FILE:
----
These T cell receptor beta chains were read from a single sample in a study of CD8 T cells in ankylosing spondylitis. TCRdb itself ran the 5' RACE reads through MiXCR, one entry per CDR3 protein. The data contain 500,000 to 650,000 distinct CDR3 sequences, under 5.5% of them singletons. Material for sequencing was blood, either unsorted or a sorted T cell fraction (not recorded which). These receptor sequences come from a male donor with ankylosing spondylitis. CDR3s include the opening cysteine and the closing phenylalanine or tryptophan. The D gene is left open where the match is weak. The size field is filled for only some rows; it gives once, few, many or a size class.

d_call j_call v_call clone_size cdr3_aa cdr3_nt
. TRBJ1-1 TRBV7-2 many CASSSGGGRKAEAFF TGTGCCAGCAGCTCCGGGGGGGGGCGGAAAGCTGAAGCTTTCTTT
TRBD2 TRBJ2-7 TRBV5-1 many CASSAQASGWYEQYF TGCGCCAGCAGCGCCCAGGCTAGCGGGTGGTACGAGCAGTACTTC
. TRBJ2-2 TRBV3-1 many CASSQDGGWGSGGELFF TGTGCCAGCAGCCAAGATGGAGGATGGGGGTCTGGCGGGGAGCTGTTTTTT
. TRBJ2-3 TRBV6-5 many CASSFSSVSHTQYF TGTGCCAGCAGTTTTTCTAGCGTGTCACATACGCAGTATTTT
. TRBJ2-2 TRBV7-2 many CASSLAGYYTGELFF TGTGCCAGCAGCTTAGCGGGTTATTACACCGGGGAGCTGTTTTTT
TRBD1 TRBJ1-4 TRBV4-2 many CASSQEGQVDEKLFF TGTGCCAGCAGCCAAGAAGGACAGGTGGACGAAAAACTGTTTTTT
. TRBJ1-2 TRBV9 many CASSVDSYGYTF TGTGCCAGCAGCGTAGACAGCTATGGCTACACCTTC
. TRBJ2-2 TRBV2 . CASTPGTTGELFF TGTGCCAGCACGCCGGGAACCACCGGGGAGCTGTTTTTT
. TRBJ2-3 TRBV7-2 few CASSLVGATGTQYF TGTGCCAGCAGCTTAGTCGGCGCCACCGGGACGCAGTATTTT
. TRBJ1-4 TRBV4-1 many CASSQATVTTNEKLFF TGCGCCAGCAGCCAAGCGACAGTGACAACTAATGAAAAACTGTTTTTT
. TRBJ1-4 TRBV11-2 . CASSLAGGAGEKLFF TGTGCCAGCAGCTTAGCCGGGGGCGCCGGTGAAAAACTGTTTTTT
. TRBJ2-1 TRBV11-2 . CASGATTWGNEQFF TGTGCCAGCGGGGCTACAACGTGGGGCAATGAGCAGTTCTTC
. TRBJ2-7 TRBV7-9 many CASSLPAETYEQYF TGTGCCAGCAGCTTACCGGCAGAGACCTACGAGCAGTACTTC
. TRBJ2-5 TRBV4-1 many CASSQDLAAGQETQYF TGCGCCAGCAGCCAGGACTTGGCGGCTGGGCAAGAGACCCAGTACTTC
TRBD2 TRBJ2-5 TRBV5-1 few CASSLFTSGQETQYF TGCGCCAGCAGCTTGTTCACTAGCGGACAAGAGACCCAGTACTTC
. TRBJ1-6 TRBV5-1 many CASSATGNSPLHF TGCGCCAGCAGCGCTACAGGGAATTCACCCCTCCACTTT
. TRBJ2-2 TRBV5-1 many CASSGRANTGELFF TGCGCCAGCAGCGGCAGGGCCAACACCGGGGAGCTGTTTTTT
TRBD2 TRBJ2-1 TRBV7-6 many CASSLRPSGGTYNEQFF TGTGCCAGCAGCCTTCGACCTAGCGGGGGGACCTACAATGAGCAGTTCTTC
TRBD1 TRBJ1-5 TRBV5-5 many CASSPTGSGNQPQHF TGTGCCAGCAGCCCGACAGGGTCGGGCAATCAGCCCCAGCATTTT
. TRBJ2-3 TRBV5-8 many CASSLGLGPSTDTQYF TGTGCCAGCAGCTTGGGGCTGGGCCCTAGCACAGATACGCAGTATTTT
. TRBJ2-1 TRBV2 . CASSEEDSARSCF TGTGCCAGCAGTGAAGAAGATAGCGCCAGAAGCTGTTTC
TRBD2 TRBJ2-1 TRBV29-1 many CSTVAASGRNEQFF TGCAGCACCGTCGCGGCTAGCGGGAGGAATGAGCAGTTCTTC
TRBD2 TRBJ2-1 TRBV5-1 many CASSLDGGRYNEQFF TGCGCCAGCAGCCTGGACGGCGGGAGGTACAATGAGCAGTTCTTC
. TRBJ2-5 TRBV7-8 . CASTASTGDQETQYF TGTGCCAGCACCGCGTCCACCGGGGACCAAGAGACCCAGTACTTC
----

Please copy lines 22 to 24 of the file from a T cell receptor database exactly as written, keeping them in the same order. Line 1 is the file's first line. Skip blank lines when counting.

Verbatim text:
. TRBJ2-3 TRBV5-8 many CASSLGLGPSTDTQYF TGTGCCAGCAGCTTGGGGCTGGGCCCTAGCACAGATACGCAGTATTTT
. TRBJ2-1 TRBV2 . CASSEEDSARSCF TGTGCCAGCAGTGAAGAAGATAGCGCCAGAAGCTGTTTC
TRBD2 TRBJ2-1 TRBV29-1 many CSTVAASGRNEQFF TGCAGCACCGTCGCGGCTAGCGGGAGGAATGAGCAGTTCTTC